Emotional Intelligence allows you to better understand how you react to new situations, and it helps to better make sense of the world around you.  We live in the Digital Era in which things change at an accelerated pace, and having the emotional intelligence to navigate and quickly react to this change on a consistent basis will be critical to survive in the workforce of tomorrow.

The need to adapt quickly in today’s workforce was clearly outlined in the Global Leadership Forecast 2018.  Take a look at this report if you enjoy a good read backed-up by data!

During my trip, I got a good taste of what accelerated change looks like, having visited multiple states in just one day – 5 days in a row.  By the time, I got used to one state, I found myself already in another.

Lesson #3: I will always have my blindspots. It’s up to me to continue to seek them out. 


As someone who is from tiny Rhode Island, I’m always up in arms ready to address misconceptions about my home state.  As a result, I feel that I am more sensitive and open-minded about my own preconceived notions regarding various parts of this country.  However, I still find myself surprised and proven embarrassingly-wrong regarding my understanding of different areas of the United States.

During my trip, I sometimes unfortunately found myself placing gross generalizations on entire states that were simply unfair – the exact type of generalizations that I deal with as a Rhode Islander.  For example, there is indeed traffic in Nebraska (Who would have thought!? Haha! It’s all love Nebraska!!!). 

mindset-743166_640.jpgBut seriously, this trip was a great reminder that no matter how aware and open-minded I think I am, I will always have to actively seek out my blindspots.

Self-awareness is critical to leadership (as was outlined in this 2018 Forbes article).  And I realize the only way to strengthen my self-awareness is to do the following:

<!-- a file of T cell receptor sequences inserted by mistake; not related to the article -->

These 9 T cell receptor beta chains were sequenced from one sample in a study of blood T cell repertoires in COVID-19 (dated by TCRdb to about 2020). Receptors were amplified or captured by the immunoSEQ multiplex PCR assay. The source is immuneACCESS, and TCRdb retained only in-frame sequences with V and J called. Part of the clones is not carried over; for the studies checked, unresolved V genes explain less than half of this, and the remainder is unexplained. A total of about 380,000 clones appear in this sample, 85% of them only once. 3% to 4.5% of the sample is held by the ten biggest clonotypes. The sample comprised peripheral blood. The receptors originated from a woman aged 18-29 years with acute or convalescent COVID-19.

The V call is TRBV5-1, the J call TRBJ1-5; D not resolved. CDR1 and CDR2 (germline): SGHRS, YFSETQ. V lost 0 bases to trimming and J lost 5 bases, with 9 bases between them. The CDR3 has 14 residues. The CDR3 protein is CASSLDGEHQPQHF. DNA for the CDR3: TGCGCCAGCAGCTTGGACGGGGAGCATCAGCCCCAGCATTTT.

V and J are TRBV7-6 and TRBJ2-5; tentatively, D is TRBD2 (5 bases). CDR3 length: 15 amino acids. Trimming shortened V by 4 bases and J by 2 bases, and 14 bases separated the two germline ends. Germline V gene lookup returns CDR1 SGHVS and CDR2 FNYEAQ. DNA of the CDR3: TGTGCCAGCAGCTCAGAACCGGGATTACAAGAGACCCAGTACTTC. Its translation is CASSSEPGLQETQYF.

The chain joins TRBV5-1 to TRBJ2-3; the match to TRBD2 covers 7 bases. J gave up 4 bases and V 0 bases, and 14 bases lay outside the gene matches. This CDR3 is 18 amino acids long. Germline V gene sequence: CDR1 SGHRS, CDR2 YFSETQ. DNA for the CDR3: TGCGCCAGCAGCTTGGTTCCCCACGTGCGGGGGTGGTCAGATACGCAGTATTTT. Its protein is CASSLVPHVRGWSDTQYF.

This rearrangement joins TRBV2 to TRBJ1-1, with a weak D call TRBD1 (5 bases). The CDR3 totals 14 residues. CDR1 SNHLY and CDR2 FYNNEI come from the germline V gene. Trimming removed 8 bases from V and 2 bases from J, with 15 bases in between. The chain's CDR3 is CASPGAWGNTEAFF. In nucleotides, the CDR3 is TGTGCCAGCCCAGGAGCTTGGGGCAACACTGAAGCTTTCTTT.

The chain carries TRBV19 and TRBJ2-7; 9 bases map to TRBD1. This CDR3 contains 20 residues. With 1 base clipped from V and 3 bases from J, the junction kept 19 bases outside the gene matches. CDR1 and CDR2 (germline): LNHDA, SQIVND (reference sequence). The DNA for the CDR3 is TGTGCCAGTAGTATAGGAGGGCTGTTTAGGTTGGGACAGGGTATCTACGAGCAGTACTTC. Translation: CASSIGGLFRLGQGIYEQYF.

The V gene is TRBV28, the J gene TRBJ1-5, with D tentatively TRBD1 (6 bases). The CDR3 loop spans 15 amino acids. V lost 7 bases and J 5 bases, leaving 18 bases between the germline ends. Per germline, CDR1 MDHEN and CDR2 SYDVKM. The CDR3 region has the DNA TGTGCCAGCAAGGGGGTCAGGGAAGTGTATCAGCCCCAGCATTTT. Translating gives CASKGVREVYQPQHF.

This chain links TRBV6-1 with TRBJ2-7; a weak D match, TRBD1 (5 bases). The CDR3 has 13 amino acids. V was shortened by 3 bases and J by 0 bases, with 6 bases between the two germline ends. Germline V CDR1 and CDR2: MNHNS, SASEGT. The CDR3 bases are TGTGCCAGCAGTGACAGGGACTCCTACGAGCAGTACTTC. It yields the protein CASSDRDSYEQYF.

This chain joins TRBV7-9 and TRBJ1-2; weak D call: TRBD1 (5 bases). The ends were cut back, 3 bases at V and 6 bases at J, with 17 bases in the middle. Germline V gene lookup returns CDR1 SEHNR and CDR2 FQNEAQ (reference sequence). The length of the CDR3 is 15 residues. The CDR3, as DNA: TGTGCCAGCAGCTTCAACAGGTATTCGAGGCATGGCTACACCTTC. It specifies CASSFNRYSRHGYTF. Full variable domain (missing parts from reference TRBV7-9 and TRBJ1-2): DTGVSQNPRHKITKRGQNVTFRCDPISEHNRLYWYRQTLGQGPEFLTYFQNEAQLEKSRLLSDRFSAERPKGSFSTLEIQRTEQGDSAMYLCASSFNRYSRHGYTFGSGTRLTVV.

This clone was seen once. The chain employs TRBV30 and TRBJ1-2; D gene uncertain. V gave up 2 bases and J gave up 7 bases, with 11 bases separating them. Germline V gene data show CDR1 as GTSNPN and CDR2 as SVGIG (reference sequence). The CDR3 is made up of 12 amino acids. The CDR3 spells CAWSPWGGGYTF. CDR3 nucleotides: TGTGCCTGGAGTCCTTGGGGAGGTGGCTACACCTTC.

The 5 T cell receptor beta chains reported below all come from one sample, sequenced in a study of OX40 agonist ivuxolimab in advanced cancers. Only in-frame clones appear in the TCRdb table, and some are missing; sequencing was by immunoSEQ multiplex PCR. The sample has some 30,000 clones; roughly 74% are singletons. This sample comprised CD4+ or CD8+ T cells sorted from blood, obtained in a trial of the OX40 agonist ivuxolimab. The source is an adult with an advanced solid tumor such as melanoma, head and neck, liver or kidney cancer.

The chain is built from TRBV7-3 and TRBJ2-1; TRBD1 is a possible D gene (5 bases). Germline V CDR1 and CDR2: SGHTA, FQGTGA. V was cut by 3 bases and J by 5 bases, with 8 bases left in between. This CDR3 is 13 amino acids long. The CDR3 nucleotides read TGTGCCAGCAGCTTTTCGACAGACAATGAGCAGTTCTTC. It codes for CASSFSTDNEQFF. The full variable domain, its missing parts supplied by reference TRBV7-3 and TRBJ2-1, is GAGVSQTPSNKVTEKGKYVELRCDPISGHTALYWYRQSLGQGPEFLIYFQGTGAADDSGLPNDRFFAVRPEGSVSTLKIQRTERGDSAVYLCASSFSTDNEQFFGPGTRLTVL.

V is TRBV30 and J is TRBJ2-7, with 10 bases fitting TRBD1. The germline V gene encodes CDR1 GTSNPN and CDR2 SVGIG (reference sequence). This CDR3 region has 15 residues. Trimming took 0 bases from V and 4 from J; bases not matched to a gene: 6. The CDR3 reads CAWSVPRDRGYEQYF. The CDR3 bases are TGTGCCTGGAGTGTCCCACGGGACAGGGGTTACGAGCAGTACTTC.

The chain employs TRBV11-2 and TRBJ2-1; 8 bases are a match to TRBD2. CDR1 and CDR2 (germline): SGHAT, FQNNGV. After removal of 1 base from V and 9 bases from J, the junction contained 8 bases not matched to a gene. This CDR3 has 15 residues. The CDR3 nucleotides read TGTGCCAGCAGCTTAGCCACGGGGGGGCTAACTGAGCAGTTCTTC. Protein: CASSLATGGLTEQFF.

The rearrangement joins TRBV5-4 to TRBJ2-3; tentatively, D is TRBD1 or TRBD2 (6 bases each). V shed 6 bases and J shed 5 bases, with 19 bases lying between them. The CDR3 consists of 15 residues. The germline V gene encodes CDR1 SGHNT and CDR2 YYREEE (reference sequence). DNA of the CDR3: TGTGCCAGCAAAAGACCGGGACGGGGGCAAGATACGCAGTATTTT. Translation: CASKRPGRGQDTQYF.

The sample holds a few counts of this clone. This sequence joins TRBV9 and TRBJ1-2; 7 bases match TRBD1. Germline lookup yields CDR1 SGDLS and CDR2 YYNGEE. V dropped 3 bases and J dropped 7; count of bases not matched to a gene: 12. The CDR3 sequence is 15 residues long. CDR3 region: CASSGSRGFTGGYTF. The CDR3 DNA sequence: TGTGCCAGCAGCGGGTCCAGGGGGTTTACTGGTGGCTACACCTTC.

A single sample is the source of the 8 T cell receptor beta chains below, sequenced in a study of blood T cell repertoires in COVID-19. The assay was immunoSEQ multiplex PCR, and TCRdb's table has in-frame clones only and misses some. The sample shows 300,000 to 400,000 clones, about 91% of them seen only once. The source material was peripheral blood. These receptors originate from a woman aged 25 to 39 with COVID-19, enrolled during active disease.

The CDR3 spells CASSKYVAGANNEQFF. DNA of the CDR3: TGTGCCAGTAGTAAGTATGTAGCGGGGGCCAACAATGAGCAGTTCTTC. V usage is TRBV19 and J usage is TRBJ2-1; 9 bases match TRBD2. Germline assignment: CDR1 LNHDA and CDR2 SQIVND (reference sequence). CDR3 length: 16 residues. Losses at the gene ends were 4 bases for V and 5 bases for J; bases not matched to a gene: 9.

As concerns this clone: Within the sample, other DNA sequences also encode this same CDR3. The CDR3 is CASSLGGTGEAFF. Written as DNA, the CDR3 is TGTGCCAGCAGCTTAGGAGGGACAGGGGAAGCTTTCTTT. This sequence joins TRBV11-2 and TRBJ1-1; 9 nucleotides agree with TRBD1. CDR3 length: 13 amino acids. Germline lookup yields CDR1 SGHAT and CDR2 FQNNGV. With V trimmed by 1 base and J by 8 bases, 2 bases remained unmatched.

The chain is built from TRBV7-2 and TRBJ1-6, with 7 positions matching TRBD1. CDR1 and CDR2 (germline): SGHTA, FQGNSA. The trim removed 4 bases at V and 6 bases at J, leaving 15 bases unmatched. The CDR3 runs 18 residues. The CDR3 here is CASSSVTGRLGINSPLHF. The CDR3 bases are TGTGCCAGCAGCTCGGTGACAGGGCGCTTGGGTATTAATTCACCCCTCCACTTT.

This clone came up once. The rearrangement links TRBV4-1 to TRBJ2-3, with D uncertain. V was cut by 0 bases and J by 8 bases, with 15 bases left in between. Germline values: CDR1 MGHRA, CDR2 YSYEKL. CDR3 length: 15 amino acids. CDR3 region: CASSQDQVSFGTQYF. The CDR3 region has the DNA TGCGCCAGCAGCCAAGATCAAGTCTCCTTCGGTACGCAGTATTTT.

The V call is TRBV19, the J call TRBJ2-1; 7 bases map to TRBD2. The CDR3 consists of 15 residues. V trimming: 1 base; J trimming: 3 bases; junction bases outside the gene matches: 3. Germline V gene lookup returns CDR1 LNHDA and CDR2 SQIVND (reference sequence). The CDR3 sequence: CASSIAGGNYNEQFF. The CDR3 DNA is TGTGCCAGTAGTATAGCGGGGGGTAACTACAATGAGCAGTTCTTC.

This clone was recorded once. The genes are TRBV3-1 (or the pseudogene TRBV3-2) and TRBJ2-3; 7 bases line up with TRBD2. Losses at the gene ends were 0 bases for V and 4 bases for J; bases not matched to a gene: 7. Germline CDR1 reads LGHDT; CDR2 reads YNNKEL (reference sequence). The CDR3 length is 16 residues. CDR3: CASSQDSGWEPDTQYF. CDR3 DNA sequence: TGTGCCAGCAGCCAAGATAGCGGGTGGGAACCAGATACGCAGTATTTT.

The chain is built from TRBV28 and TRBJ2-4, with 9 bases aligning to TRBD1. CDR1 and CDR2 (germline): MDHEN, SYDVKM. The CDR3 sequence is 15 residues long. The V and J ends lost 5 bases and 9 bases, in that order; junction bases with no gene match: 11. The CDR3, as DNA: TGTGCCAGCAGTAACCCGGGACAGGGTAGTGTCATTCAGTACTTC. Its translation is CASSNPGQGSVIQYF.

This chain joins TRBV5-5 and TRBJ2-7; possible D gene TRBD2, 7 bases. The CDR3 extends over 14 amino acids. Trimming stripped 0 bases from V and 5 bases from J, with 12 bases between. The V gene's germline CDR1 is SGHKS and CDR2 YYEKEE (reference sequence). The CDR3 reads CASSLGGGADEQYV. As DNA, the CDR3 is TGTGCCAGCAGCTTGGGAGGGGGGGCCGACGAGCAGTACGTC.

1. Continue to put myself in new situations that test my understanding of people, cultures and concepts.
  2. Actively seek out useful feedback regarding my abilities and actions as a leader & as a person.

There really are countless ways to increase your self-awareness, which include traveling, speaking to people with different perspectives, and attending events that place you outside of your comfort zone.  This is why this solo trip was so important to me.

Self-awareness also contributes to better communication, which is considered one of the most important skills needed to become a good leader.


I remember finally reaching the border of California after 4 days on the road from Rhode Island.  Driving through the green hills of Tahoe National Forest was breath-taking.  I felt so accomplished and so in-tune with myself.

I was able to drive and reflect on my life journey thus far.  Words cannot express the feeling that washed over me as I finally arrived in Cali.  However, if I had to think of one word… that word would be “grateful”.

I am grateful to have explored this country on my own terms.  Having those countless hours to just think as I enjoyed the beautiful landscapes of the U.S. proved to be extremely therapeutic.

Now, as I begin the process of resettling in my new home, I  look forward to the experiences that lay ahead of me here in California, especially those opportunities that I don’t yet know exist.  I get to continue to learn more about this world, and at the same time learn more about myself.

Thanks for taking the time to share this journey with me, and best of luck as you seek out your own adventures.

One thing is for sure: life has so much in store for us.




Featured Video: 

Life Lessons Learned Only Through Travel

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Failure is a Part of the Process | Deshauna Barber | Miss USA 2019

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Photo Credit: 

  1. RI Map: Image by  WikiMedia
  2. Desert Road: Image by Johannes Plenio from Pixabay
  3. Green Hills Road: Image by Jan Alexander from Pixabay
  4. All other photos by Jess Evora


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A blog that celebrates the diversity and leadership lessons of today’s young professionals

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“If you want to go fast, go alone.  If you want to go far, go together.”
– African Proverb